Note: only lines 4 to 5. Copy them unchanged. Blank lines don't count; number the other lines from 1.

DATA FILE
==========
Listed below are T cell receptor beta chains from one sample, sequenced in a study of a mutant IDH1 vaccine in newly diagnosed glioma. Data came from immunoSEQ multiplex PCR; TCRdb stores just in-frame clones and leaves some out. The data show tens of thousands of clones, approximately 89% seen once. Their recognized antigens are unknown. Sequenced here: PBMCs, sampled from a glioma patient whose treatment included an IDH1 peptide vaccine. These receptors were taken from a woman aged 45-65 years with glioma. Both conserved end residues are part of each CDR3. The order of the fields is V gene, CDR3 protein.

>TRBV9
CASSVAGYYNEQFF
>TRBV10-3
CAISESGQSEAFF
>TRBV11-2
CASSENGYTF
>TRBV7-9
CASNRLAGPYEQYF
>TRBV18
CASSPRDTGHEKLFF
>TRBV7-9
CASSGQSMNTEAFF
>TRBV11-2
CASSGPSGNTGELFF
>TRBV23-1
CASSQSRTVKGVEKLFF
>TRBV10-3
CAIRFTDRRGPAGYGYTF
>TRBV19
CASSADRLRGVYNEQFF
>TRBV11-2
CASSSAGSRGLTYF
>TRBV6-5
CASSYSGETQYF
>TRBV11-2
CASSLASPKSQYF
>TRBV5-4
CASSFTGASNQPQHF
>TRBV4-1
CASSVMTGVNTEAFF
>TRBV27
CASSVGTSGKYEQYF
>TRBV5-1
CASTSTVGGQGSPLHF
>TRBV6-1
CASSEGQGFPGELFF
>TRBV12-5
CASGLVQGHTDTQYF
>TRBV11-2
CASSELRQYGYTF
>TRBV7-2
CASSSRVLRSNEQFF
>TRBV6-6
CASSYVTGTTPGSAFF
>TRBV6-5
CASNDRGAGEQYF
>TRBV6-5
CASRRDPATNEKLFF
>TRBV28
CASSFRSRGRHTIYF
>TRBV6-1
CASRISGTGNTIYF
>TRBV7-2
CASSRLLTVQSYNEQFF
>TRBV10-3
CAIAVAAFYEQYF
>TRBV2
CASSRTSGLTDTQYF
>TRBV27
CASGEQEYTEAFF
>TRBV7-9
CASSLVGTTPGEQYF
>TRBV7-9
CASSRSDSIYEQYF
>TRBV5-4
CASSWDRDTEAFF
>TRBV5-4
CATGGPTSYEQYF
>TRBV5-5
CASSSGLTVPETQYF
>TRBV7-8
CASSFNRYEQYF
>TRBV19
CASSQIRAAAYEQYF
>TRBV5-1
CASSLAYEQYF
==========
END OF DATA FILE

>TRBV10-3
CAISESGQSEAFF